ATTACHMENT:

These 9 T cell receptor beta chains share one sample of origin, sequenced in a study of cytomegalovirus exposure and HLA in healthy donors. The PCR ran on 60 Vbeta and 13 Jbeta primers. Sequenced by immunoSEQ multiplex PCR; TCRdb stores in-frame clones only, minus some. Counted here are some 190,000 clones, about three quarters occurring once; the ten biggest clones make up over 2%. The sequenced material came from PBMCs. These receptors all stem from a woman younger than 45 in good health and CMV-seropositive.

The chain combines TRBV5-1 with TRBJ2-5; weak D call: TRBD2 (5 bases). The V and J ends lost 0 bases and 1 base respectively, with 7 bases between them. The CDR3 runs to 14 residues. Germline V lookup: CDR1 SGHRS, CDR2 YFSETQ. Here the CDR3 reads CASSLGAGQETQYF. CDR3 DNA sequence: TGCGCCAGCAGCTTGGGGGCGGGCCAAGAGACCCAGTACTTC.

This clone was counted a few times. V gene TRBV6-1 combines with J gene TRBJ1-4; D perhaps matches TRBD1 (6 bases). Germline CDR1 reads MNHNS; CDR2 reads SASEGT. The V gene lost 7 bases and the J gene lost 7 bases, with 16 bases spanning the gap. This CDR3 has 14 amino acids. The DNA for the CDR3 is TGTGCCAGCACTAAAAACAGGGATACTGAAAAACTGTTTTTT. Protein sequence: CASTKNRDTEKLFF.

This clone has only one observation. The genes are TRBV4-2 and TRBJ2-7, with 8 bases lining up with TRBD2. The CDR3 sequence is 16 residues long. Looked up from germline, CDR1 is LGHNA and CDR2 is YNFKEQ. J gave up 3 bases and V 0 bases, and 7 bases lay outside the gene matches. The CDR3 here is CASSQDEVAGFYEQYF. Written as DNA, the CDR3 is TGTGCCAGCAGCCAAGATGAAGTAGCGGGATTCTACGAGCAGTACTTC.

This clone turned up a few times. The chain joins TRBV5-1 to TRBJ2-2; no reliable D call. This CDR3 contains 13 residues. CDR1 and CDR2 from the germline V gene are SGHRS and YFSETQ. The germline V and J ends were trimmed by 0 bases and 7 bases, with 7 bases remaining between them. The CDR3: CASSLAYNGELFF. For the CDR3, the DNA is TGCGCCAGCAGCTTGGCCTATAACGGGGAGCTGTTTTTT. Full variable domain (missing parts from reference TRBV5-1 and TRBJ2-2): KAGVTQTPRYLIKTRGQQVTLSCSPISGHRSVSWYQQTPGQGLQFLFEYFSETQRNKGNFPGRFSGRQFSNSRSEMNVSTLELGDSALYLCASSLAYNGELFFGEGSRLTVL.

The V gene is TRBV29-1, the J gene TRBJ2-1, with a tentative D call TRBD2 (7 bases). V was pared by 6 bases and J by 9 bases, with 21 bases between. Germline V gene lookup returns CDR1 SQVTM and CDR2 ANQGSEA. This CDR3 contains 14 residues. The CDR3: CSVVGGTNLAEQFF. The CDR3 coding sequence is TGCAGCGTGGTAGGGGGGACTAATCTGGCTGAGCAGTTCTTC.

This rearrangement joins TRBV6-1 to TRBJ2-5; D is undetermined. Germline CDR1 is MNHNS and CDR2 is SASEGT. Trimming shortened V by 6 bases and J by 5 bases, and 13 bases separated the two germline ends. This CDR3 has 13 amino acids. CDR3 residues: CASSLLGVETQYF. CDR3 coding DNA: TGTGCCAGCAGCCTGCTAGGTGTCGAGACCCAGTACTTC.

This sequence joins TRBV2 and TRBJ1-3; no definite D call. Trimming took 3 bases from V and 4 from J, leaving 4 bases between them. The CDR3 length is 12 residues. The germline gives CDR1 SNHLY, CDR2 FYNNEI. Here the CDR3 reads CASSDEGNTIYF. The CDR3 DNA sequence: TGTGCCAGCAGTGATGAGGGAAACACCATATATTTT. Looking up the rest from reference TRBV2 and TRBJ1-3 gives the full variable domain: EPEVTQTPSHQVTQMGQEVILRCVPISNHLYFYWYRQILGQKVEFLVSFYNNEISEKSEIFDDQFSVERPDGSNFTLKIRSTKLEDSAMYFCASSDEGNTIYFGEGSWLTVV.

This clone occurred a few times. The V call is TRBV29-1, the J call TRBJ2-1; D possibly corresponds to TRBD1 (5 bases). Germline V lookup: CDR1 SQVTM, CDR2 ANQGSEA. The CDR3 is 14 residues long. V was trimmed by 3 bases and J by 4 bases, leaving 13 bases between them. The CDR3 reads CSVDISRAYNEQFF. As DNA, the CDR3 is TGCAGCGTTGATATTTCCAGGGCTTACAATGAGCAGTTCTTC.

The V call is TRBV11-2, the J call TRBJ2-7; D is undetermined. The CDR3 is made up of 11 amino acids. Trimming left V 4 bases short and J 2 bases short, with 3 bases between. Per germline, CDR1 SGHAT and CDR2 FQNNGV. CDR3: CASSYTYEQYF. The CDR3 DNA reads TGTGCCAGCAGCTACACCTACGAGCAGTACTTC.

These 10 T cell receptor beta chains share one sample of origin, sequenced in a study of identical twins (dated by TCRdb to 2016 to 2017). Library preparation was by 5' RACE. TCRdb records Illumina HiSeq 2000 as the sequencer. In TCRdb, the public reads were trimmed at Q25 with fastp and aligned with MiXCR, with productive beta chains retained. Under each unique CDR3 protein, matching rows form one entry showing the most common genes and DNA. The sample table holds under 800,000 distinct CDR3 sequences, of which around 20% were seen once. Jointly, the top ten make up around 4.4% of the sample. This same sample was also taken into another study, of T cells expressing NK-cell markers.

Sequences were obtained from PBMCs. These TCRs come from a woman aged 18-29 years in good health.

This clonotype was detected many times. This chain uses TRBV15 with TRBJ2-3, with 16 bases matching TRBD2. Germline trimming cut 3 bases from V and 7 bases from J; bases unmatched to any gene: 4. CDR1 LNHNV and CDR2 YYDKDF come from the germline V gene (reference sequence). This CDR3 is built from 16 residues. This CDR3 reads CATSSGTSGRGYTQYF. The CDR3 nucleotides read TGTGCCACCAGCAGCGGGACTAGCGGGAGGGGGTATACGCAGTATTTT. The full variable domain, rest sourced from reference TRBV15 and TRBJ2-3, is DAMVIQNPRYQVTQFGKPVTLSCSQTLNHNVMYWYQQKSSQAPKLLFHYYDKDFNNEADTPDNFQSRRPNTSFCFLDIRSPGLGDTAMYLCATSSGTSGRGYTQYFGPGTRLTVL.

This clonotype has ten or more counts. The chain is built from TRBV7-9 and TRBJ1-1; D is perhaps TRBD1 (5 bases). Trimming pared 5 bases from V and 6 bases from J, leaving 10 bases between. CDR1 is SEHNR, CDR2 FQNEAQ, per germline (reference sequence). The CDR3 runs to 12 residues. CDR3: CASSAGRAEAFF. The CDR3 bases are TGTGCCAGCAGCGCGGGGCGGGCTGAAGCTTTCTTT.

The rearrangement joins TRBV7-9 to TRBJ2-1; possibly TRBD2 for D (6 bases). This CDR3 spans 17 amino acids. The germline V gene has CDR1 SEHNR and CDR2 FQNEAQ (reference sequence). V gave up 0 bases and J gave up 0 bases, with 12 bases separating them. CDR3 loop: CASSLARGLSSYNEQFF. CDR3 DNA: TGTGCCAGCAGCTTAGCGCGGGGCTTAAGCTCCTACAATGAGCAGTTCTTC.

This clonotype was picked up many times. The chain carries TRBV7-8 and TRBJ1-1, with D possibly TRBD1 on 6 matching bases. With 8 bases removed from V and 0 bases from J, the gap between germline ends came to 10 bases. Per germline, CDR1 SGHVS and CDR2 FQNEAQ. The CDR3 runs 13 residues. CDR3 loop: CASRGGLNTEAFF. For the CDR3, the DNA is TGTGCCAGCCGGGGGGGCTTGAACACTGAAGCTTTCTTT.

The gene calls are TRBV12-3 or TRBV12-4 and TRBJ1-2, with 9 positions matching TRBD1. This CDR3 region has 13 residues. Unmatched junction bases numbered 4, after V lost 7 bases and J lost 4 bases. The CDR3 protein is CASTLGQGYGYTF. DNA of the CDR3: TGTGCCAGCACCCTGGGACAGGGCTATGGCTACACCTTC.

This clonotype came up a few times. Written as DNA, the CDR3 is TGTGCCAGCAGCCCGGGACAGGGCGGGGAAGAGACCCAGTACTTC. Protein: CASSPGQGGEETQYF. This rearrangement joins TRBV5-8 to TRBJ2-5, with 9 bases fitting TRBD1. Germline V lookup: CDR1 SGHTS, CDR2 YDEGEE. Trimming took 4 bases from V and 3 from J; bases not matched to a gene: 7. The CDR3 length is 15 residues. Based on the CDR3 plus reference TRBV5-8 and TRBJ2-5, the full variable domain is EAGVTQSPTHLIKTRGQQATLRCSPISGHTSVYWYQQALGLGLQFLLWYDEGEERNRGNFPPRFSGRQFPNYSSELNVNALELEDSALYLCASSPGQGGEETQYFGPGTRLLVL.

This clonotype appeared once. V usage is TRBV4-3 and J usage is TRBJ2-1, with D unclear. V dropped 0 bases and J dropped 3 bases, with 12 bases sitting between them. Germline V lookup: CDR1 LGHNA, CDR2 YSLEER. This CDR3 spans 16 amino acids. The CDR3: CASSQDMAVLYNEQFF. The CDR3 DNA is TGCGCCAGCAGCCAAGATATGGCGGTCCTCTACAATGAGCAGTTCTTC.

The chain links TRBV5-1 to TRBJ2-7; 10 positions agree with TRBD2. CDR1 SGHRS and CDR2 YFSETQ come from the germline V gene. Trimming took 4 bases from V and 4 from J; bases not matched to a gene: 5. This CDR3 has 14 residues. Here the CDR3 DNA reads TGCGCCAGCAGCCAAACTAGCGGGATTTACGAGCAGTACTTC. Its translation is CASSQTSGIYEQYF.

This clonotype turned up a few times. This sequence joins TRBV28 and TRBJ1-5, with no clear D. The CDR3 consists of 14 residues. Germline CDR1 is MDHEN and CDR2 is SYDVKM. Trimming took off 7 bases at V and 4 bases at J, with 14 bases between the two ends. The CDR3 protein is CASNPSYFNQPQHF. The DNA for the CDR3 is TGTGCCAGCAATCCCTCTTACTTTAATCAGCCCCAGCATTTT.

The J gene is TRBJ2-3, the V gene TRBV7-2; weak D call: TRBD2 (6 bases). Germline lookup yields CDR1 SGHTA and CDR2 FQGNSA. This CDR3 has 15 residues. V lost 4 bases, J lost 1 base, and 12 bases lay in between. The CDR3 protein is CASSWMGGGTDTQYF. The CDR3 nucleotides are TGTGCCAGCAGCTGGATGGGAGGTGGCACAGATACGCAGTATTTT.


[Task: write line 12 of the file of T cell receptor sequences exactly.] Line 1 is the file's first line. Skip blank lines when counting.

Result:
Sequences were obtained from PBMCs. These TCRs come from a woman aged 18-29 years in good health.